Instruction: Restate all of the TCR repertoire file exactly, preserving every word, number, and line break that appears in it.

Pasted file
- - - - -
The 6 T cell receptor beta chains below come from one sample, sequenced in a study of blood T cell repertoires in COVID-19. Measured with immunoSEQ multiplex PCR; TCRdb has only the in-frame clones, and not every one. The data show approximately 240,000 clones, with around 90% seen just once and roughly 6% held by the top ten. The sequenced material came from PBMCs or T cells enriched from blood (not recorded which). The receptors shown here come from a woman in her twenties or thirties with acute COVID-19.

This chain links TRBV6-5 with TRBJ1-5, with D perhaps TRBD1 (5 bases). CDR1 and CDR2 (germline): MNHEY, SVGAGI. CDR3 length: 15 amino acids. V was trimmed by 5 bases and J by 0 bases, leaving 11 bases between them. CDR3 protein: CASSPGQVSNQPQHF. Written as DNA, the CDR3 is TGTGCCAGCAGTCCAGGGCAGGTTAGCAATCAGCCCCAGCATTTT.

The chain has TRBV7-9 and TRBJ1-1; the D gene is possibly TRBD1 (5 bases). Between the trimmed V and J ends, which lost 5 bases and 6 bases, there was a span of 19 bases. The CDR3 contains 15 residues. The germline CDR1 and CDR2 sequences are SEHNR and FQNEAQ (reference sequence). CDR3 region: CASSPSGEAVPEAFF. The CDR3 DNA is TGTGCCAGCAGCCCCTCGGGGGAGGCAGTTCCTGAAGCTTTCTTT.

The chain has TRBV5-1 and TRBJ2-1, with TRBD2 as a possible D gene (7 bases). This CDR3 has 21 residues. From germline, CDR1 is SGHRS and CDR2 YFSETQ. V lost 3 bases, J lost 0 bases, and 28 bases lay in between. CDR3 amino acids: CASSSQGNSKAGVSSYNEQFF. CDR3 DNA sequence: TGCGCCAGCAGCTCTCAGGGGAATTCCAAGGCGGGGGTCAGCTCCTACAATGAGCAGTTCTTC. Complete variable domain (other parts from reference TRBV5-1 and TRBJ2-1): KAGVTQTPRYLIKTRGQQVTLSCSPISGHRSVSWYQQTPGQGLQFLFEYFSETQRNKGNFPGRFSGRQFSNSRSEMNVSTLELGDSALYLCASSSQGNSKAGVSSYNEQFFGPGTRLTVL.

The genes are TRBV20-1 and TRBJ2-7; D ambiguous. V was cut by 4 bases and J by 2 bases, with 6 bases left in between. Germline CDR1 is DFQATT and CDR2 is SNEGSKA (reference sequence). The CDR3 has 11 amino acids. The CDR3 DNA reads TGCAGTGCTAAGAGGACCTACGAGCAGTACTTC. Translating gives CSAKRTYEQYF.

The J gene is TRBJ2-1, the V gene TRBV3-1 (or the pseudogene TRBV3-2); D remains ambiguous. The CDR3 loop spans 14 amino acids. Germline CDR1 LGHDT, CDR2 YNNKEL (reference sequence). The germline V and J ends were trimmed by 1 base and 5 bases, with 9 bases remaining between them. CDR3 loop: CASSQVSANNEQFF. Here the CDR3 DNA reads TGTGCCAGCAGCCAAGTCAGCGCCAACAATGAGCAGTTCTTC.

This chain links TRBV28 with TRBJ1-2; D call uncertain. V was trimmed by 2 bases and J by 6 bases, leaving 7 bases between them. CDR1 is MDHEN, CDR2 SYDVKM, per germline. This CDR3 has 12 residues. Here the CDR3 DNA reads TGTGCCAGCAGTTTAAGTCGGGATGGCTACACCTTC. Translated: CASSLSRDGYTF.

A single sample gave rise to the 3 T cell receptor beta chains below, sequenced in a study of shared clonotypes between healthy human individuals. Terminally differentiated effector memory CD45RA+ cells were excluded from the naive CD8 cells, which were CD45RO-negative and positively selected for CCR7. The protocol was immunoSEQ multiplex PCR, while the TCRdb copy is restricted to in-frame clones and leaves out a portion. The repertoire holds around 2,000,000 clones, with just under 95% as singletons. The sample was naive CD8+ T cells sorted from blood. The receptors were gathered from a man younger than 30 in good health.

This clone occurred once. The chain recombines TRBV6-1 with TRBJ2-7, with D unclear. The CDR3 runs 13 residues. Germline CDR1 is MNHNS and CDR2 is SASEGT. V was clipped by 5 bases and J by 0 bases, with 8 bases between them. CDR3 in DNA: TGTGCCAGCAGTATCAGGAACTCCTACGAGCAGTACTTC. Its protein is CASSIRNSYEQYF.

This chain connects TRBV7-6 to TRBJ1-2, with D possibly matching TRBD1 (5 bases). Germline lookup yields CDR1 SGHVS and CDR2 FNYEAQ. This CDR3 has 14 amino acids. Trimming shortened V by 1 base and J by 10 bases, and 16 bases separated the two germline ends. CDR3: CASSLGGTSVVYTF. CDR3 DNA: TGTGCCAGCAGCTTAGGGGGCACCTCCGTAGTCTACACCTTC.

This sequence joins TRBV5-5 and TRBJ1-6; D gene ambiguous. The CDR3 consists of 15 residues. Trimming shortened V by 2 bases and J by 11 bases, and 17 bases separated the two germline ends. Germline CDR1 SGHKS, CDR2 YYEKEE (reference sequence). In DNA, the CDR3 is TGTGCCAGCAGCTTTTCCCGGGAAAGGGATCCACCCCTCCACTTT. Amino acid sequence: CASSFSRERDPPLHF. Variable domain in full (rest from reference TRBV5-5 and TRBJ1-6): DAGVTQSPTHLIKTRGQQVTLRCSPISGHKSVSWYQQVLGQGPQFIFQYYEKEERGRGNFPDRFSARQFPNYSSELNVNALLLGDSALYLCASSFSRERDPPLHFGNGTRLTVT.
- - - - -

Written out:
The 6 T cell receptor beta chains below come from one sample, sequenced in a study of blood T cell repertoires in COVID-19. Measured with immunoSEQ multiplex PCR; TCRdb has only the in-frame clones, and not every one. The data show approximately 240,000 clones, with around 90% seen just once and roughly 6% held by the top ten. The sequenced material came from PBMCs or T cells enriched from blood (not recorded which). The receptors shown here come from a woman in her twenties or thirties with acute COVID-19.

This chain links TRBV6-5 with TRBJ1-5, with D perhaps TRBD1 (5 bases). CDR1 and CDR2 (germline): MNHEY, SVGAGI. CDR3 length: 15 amino acids. V was trimmed by 5 bases and J by 0 bases, leaving 11 bases between them. CDR3 protein: CASSPGQVSNQPQHF. Written as DNA, the CDR3 is TGTGCCAGCAGTCCAGGGCAGGTTAGCAATCAGCCCCAGCATTTT.

The chain has TRBV7-9 and TRBJ1-1; the D gene is possibly TRBD1 (5 bases). Between the trimmed V and J ends, which lost 5 bases and 6 bases, there was a span of 19 bases. The CDR3 contains 15 residues. The germline CDR1 and CDR2 sequences are SEHNR and FQNEAQ (reference sequence). CDR3 region: CASSPSGEAVPEAFF. The CDR3 DNA is TGTGCCAGCAGCCCCTCGGGGGAGGCAGTTCCTGAAGCTTTCTTT.

The chain has TRBV5-1 and TRBJ2-1, with TRBD2 as a possible D gene (7 bases). This CDR3 has 21 residues. From germline, CDR1 is SGHRS and CDR2 YFSETQ. V lost 3 bases, J lost 0 bases, and 28 bases lay in between. CDR3 amino acids: CASSSQGNSKAGVSSYNEQFF. CDR3 DNA sequence: TGCGCCAGCAGCTCTCAGGGGAATTCCAAGGCGGGGGTCAGCTCCTACAATGAGCAGTTCTTC. Complete variable domain (other parts from reference TRBV5-1 and TRBJ2-1): KAGVTQTPRYLIKTRGQQVTLSCSPISGHRSVSWYQQTPGQGLQFLFEYFSETQRNKGNFPGRFSGRQFSNSRSEMNVSTLELGDSALYLCASSSQGNSKAGVSSYNEQFFGPGTRLTVL.

The genes are TRBV20-1 and TRBJ2-7; D ambiguous. V was cut by 4 bases and J by 2 bases, with 6 bases left in between. Germline CDR1 is DFQATT and CDR2 is SNEGSKA (reference sequence). The CDR3 has 11 amino acids. The CDR3 DNA reads TGCAGTGCTAAGAGGACCTACGAGCAGTACTTC. Translating gives CSAKRTYEQYF.

The J gene is TRBJ2-1, the V gene TRBV3-1 (or the pseudogene TRBV3-2); D remains ambiguous. The CDR3 loop spans 14 amino acids. Germline CDR1 LGHDT, CDR2 YNNKEL (reference sequence). The germline V and J ends were trimmed by 1 base and 5 bases, with 9 bases remaining between them. CDR3 loop: CASSQVSANNEQFF. Here the CDR3 DNA reads TGTGCCAGCAGCCAAGTCAGCGCCAACAATGAGCAGTTCTTC.

This chain links TRBV28 with TRBJ1-2; D call uncertain. V was trimmed by 2 bases and J by 6 bases, leaving 7 bases between them. CDR1 is MDHEN, CDR2 SYDVKM, per germline. This CDR3 has 12 residues. Here the CDR3 DNA reads TGTGCCAGCAGTTTAAGTCGGGATGGCTACACCTTC. Translated: CASSLSRDGYTF.

A single sample gave rise to the 3 T cell receptor beta chains below, sequenced in a study of shared clonotypes between healthy human individuals. Terminally differentiated effector memory CD45RA+ cells were excluded from the naive CD8 cells, which were CD45RO-negative and positively selected for CCR7. The protocol was immunoSEQ multiplex PCR, while the TCRdb copy is restricted to in-frame clones and leaves out a portion. The repertoire holds around 2,000,000 clones, with just under 95% as singletons. The sample was naive CD8+ T cells sorted from blood. The receptors were gathered from a man younger than 30 in good health.

This clone occurred once. The chain recombines TRBV6-1 with TRBJ2-7, with D unclear. The CDR3 runs 13 residues. Germline CDR1 is MNHNS and CDR2 is SASEGT. V was clipped by 5 bases and J by 0 bases, with 8 bases between them. CDR3 in DNA: TGTGCCAGCAGTATCAGGAACTCCTACGAGCAGTACTTC. Its protein is CASSIRNSYEQYF.

This chain connects TRBV7-6 to TRBJ1-2, with D possibly matching TRBD1 (5 bases). Germline lookup yields CDR1 SGHVS and CDR2 FNYEAQ. This CDR3 has 14 amino acids. Trimming shortened V by 1 base and J by 10 bases, and 16 bases separated the two germline ends. CDR3: CASSLGGTSVVYTF. CDR3 DNA: TGTGCCAGCAGCTTAGGGGGCACCTCCGTAGTCTACACCTTC.

This sequence joins TRBV5-5 and TRBJ1-6; D gene ambiguous. The CDR3 consists of 15 residues. Trimming shortened V by 2 bases and J by 11 bases, and 17 bases separated the two germline ends. Germline CDR1 SGHKS, CDR2 YYEKEE (reference sequence). In DNA, the CDR3 is TGTGCCAGCAGCTTTTCCCGGGAAAGGGATCCACCCCTCCACTTT. Amino acid sequence: CASSFSRERDPPLHF. Variable domain in full (rest from reference TRBV5-5 and TRBJ1-6): DAGVTQSPTHLIKTRGQQVTLRCSPISGHKSVSWYQQVLGQGPQFIFQYYEKEERGRGNFPDRFSARQFPNYSSELNVNALLLGDSALYLCASSFSRERDPPLHFGNGTRLTVT.